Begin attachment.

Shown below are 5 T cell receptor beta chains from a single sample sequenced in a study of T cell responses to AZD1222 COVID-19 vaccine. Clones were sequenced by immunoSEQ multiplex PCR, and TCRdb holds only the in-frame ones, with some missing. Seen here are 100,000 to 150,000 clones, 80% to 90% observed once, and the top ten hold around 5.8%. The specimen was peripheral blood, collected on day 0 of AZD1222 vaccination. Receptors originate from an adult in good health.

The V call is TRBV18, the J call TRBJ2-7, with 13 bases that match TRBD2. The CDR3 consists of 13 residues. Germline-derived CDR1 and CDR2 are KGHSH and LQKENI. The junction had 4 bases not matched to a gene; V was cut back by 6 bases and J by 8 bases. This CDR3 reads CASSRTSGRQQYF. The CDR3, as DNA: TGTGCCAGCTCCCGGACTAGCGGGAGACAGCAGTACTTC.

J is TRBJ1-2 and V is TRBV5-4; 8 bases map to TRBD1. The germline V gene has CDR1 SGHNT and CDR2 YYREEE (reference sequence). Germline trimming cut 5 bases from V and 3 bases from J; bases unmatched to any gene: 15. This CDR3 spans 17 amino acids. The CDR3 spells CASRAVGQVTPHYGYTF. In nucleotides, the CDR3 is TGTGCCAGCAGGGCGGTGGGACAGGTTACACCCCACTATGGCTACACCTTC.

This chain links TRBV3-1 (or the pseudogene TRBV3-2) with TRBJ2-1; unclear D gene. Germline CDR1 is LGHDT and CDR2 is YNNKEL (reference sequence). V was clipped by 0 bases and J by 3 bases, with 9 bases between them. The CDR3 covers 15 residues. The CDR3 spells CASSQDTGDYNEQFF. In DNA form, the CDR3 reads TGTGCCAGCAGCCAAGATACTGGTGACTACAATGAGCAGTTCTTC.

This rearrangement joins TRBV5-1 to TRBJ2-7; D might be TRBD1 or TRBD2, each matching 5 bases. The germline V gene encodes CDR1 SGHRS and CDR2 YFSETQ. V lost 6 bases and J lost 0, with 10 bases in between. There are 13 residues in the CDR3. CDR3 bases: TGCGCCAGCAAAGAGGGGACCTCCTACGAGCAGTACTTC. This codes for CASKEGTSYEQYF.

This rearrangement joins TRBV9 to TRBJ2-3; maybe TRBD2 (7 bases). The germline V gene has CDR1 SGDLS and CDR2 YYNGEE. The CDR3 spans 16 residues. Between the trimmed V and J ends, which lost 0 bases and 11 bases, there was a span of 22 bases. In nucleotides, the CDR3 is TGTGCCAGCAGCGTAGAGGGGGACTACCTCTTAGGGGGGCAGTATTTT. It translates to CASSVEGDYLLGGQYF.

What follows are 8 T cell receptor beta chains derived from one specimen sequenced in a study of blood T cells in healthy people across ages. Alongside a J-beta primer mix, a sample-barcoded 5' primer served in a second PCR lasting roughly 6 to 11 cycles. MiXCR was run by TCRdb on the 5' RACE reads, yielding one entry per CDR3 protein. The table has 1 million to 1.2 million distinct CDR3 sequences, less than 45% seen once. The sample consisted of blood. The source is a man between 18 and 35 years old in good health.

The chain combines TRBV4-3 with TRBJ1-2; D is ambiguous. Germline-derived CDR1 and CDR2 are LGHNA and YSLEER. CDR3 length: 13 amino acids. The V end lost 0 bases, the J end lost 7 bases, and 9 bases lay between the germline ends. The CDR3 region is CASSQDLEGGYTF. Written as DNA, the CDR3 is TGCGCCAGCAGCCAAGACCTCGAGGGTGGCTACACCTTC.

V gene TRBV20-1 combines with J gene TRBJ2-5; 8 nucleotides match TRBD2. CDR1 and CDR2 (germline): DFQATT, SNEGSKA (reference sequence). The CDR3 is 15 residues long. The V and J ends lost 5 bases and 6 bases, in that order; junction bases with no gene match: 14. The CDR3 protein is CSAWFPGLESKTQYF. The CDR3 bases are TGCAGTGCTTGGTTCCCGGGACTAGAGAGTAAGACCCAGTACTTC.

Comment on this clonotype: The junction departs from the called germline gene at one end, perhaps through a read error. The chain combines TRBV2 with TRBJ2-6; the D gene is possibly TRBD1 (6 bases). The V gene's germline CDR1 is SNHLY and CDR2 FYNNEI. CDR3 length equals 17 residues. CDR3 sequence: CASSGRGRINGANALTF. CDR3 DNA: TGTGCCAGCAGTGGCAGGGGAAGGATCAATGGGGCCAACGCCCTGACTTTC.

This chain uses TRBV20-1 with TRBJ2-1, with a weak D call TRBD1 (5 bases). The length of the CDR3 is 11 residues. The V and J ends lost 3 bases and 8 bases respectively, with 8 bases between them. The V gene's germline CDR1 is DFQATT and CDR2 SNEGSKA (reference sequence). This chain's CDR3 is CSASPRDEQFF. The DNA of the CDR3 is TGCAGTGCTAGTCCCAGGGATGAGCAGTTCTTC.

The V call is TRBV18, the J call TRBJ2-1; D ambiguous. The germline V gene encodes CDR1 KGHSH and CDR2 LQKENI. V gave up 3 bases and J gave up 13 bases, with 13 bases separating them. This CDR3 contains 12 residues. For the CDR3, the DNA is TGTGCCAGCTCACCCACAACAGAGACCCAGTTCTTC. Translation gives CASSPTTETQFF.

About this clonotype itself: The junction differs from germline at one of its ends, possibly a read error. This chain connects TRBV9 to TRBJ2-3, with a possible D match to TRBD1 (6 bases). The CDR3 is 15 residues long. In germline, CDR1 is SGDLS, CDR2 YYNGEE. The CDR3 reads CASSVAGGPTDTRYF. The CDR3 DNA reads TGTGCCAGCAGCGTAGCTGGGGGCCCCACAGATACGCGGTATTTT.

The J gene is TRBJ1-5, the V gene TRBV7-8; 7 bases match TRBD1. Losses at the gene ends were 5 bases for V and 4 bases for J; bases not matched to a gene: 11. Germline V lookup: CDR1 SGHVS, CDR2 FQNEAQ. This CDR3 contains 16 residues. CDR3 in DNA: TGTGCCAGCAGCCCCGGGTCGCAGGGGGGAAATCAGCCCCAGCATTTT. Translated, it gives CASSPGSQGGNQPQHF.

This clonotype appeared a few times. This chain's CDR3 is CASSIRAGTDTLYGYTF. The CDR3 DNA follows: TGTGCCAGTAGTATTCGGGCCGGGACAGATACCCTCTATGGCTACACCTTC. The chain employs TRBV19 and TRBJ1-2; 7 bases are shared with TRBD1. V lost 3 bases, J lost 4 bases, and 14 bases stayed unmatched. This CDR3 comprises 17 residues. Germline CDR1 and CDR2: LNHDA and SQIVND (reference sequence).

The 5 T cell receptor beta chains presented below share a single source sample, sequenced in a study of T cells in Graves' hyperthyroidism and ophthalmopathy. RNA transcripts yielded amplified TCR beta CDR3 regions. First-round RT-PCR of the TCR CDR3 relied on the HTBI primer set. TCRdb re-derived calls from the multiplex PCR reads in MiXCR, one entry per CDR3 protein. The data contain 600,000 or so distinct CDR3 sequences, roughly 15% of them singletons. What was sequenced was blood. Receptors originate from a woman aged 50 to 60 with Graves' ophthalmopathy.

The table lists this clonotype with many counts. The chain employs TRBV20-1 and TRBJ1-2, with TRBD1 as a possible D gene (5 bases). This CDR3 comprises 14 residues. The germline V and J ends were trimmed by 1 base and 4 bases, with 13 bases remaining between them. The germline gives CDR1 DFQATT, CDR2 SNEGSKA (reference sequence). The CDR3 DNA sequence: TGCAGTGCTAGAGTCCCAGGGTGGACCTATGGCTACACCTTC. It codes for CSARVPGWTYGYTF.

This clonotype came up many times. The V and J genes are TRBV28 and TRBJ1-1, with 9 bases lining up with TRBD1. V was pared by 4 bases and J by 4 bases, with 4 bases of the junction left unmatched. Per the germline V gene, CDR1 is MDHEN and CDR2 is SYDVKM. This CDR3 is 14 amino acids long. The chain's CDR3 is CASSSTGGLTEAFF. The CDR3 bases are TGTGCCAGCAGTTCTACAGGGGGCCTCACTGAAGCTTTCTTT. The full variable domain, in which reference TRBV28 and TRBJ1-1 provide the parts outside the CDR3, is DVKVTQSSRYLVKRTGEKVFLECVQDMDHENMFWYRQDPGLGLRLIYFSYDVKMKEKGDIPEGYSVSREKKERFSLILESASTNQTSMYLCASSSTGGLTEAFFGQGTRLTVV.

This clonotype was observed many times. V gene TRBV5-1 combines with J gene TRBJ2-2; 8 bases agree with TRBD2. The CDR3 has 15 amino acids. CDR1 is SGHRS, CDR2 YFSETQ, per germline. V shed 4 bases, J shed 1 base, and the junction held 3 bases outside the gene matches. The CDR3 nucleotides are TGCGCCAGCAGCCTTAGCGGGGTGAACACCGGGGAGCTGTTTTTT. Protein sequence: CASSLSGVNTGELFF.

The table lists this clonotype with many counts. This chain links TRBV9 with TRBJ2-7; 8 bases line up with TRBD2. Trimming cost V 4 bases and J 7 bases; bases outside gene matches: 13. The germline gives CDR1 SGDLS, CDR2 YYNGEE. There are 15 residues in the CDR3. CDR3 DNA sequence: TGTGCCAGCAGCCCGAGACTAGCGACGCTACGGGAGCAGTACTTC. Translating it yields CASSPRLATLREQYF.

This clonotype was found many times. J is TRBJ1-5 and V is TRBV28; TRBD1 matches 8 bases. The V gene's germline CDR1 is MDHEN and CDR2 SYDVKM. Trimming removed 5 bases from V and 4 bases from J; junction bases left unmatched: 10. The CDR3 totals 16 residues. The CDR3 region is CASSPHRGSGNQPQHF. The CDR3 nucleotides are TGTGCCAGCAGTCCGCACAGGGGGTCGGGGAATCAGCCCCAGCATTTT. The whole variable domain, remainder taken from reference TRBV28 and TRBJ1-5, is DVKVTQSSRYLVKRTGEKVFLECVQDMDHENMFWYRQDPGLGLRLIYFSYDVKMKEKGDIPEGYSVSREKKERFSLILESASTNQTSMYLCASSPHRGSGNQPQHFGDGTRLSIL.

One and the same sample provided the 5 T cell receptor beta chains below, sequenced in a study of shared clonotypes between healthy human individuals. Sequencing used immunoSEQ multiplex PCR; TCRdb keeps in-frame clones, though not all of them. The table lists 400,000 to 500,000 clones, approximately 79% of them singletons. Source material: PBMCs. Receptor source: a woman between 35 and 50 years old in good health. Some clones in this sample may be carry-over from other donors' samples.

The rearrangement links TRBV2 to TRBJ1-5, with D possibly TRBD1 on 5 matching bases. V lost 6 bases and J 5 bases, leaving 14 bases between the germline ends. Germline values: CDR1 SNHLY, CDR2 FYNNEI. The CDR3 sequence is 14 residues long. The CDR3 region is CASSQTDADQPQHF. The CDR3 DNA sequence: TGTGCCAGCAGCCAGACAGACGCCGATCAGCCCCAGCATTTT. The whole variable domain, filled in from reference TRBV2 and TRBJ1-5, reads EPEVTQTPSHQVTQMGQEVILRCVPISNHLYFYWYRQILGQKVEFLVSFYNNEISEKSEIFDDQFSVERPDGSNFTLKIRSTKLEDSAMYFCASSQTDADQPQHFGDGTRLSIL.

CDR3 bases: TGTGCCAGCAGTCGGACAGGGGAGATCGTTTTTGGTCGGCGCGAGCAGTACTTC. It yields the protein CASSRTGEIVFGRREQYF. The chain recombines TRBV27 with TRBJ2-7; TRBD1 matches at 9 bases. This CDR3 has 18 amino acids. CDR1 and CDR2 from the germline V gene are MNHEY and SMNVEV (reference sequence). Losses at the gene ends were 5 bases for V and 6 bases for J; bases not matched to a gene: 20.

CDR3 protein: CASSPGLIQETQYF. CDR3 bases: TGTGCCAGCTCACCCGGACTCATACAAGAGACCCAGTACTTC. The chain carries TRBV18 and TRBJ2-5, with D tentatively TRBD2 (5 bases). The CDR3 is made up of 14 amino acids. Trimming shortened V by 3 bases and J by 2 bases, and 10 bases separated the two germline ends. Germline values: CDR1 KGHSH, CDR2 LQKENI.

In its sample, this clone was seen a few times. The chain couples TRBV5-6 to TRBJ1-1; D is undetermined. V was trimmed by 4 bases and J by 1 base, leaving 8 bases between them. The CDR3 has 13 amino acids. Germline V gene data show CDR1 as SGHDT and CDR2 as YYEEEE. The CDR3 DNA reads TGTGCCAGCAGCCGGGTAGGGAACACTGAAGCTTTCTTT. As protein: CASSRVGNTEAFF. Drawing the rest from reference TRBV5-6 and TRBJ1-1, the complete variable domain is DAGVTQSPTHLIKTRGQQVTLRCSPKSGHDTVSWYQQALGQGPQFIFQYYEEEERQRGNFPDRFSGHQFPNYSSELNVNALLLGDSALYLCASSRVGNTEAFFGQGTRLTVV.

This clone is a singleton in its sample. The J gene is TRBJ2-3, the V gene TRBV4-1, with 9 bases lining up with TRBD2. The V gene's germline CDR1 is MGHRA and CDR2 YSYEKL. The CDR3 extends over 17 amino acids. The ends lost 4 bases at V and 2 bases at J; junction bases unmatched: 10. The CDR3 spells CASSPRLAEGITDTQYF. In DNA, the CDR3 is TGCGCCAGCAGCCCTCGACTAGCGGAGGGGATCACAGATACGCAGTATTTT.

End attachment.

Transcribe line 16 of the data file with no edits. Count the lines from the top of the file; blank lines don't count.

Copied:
The 5 T cell receptor beta chains presented below share a single source sample, sequenced in a study of T cells in Graves' hyperthyroidism and ophthalmopathy. RNA transcripts yielded amplified TCR beta CDR3 regions. First-round RT-PCR of the TCR CDR3 relied on the HTBI primer set. TCRdb re-derived calls from the multiplex PCR reads in MiXCR, one entry per CDR3 protein. The data contain 600,000 or so distinct CDR3 sequences, roughly 15% of them singletons. What was sequenced was blood. Receptors originate from a woman aged 50 to 60 with Graves' ophthalmopathy.